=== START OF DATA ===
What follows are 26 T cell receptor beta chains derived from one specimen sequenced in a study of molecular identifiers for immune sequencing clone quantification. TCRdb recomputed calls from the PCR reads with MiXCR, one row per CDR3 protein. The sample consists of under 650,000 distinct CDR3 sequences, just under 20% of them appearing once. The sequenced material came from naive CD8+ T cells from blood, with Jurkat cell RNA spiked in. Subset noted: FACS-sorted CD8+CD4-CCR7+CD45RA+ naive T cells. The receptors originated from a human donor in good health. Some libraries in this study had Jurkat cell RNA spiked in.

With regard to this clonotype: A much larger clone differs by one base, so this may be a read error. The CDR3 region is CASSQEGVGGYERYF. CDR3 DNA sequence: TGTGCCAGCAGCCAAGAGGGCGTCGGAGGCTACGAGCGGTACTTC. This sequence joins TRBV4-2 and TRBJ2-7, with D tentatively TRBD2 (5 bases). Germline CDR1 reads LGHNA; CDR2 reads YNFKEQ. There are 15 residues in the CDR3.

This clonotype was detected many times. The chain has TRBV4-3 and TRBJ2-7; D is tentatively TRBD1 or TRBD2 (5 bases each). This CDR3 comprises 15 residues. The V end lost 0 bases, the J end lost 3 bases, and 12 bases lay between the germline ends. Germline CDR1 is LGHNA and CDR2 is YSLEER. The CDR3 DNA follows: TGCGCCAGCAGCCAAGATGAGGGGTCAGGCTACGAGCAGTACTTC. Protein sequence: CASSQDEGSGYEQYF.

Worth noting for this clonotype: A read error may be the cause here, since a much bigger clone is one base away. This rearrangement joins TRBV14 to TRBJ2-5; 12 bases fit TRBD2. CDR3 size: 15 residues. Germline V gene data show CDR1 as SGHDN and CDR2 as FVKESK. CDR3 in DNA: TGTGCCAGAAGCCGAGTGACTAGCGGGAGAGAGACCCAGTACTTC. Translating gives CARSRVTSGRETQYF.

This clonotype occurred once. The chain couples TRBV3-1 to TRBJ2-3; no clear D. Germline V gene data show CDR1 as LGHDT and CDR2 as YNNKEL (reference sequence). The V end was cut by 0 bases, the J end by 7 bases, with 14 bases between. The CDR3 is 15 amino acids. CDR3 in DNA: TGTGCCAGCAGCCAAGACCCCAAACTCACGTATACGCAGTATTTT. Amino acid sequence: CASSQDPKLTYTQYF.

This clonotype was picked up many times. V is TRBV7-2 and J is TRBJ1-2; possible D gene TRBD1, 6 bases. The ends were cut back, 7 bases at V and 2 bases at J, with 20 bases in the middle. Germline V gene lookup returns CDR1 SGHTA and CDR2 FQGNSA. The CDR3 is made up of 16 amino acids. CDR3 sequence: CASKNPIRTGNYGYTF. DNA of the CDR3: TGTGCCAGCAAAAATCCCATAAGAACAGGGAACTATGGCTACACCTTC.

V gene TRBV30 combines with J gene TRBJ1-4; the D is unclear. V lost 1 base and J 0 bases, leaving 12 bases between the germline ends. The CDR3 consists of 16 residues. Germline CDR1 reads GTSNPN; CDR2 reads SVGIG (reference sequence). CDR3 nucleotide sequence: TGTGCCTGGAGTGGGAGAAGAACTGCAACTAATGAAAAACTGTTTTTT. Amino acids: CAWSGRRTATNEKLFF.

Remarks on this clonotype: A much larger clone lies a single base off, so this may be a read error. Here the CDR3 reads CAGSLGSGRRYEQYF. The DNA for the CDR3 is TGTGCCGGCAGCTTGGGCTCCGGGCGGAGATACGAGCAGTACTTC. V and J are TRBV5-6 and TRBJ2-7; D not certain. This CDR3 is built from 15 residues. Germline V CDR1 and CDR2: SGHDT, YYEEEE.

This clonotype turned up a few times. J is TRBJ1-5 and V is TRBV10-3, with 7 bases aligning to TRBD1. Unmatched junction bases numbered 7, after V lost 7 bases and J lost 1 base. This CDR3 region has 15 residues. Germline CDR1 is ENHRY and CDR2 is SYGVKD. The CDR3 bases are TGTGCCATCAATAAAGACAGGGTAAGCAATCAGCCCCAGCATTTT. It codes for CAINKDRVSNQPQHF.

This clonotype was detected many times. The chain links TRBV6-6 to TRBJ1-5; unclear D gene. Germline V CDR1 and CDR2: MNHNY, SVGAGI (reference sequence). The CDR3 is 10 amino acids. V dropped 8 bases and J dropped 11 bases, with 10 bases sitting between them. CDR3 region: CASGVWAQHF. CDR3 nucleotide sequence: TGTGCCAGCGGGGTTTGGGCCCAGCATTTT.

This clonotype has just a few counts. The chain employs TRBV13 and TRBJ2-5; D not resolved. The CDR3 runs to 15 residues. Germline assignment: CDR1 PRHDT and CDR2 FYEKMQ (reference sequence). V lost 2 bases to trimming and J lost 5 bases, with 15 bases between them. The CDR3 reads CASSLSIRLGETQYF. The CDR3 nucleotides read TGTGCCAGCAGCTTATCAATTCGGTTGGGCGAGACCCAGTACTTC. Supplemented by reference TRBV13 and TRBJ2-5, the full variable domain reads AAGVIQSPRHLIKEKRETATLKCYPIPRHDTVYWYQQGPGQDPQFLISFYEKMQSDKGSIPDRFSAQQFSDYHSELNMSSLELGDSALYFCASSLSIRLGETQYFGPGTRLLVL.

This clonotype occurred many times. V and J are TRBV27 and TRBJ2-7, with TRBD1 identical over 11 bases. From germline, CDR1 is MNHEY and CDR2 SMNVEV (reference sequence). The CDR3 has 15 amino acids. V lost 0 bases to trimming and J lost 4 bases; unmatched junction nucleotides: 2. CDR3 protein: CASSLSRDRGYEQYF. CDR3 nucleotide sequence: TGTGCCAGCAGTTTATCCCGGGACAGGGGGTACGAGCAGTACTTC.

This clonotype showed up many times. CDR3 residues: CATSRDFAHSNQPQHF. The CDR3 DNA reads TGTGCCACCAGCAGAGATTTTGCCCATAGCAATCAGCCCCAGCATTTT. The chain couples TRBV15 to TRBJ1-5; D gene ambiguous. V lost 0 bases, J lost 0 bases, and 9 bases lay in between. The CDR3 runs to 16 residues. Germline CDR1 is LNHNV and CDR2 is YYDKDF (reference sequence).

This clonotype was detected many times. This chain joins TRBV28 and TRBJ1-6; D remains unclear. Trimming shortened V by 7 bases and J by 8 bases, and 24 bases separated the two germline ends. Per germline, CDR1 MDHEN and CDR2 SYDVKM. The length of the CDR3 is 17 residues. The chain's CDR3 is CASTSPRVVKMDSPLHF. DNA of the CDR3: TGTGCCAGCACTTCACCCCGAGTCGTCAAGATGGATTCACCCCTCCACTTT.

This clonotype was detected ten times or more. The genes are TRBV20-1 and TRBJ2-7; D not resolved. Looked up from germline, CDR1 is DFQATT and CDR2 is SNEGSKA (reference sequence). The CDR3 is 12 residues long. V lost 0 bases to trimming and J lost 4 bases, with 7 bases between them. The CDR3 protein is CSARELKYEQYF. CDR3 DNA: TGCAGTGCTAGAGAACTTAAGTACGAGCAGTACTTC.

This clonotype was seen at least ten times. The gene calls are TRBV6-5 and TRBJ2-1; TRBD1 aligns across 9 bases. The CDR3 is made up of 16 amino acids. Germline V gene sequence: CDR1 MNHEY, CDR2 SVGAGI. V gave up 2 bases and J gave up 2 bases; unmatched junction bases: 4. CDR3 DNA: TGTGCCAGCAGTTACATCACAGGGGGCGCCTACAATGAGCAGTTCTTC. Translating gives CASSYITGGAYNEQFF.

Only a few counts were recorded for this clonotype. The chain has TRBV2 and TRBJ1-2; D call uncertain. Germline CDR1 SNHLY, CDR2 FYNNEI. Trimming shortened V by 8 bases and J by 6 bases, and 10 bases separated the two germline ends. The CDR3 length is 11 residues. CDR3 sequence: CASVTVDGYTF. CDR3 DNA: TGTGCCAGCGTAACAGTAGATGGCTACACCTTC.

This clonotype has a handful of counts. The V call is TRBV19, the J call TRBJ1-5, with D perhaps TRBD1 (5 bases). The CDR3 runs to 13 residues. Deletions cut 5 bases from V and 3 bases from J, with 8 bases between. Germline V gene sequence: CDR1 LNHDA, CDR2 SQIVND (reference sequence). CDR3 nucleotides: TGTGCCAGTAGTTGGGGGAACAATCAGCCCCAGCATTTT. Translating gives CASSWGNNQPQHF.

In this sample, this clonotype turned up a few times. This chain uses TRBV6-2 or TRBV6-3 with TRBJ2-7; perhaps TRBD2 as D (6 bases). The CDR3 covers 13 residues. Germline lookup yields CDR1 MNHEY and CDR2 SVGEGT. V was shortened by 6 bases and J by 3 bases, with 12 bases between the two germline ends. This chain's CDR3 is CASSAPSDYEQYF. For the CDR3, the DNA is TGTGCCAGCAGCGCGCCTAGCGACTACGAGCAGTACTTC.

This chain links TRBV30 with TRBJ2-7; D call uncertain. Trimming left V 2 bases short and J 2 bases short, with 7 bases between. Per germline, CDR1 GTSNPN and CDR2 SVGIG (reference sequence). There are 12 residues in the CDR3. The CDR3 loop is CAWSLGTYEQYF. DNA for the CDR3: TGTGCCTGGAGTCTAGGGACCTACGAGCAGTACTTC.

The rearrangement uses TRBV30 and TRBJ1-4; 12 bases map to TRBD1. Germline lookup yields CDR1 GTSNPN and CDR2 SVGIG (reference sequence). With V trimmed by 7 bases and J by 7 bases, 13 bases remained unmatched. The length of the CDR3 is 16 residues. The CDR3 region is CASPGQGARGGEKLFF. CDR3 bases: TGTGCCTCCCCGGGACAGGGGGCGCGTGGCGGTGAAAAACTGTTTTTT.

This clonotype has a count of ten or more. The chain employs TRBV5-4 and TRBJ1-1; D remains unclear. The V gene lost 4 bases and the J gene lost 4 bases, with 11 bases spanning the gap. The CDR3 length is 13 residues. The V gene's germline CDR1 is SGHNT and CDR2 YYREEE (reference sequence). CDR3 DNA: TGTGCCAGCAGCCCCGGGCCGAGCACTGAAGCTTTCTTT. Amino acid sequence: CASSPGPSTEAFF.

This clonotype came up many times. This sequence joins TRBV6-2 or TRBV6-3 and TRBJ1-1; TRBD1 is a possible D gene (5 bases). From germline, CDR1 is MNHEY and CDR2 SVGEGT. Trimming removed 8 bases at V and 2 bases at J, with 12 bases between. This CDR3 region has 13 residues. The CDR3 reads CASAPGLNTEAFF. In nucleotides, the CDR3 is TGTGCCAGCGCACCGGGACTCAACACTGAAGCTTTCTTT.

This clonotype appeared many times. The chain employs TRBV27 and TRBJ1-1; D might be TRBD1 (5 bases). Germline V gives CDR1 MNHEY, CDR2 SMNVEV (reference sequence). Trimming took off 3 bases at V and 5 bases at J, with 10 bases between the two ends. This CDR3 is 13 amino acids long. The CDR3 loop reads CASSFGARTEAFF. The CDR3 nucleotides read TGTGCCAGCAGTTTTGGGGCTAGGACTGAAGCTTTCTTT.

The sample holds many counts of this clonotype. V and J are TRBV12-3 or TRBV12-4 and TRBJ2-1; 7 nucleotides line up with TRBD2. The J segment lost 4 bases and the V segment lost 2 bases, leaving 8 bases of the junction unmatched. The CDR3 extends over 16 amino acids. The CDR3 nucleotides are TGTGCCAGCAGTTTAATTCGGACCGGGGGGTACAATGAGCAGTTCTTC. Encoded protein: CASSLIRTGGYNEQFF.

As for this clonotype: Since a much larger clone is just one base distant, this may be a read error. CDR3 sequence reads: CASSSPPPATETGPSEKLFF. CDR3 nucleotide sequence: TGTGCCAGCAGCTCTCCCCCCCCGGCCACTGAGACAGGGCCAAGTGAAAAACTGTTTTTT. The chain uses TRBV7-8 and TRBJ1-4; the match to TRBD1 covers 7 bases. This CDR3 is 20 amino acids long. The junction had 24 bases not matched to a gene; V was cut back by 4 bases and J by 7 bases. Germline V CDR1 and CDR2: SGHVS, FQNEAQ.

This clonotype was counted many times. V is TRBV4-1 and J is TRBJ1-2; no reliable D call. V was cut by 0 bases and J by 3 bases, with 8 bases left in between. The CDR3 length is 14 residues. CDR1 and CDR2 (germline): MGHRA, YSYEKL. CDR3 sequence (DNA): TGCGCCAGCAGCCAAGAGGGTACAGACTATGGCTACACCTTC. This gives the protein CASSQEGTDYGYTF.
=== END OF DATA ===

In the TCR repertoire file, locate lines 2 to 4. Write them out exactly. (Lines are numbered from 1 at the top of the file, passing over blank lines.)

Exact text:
With regard to this clonotype: A much larger clone differs by one base, so this may be a read error. The CDR3 region is CASSQEGVGGYERYF. CDR3 DNA sequence: TGTGCCAGCAGCCAAGAGGGCGTCGGAGGCTACGAGCGGTACTTC. This sequence joins TRBV4-2 and TRBJ2-7, with D tentatively TRBD2 (5 bases). Germline CDR1 reads LGHNA; CDR2 reads YNFKEQ. There are 15 residues in the CDR3.

This clonotype was detected many times. The chain has TRBV4-3 and TRBJ2-7; D is tentatively TRBD1 or TRBD2 (5 bases each). This CDR3 comprises 15 residues. The V end lost 0 bases, the J end lost 3 bases, and 12 bases lay between the germline ends. Germline CDR1 is LGHNA and CDR2 is YSLEER. The CDR3 DNA follows: TGCGCCAGCAGCCAAGATGAGGGGTCAGGCTACGAGCAGTACTTC. Protein sequence: CASSQDEGSGYEQYF.

Worth noting for this clonotype: A read error may be the cause here, since a much bigger clone is one base away. This rearrangement joins TRBV14 to TRBJ2-5; 12 bases fit TRBD2. CDR3 size: 15 residues. Germline V gene data show CDR1 as SGHDN and CDR2 as FVKESK. CDR3 in DNA: TGTGCCAGAAGCCGAGTGACTAGCGGGAGAGAGACCCAGTACTTC. Translating gives CARSRVTSGRETQYF.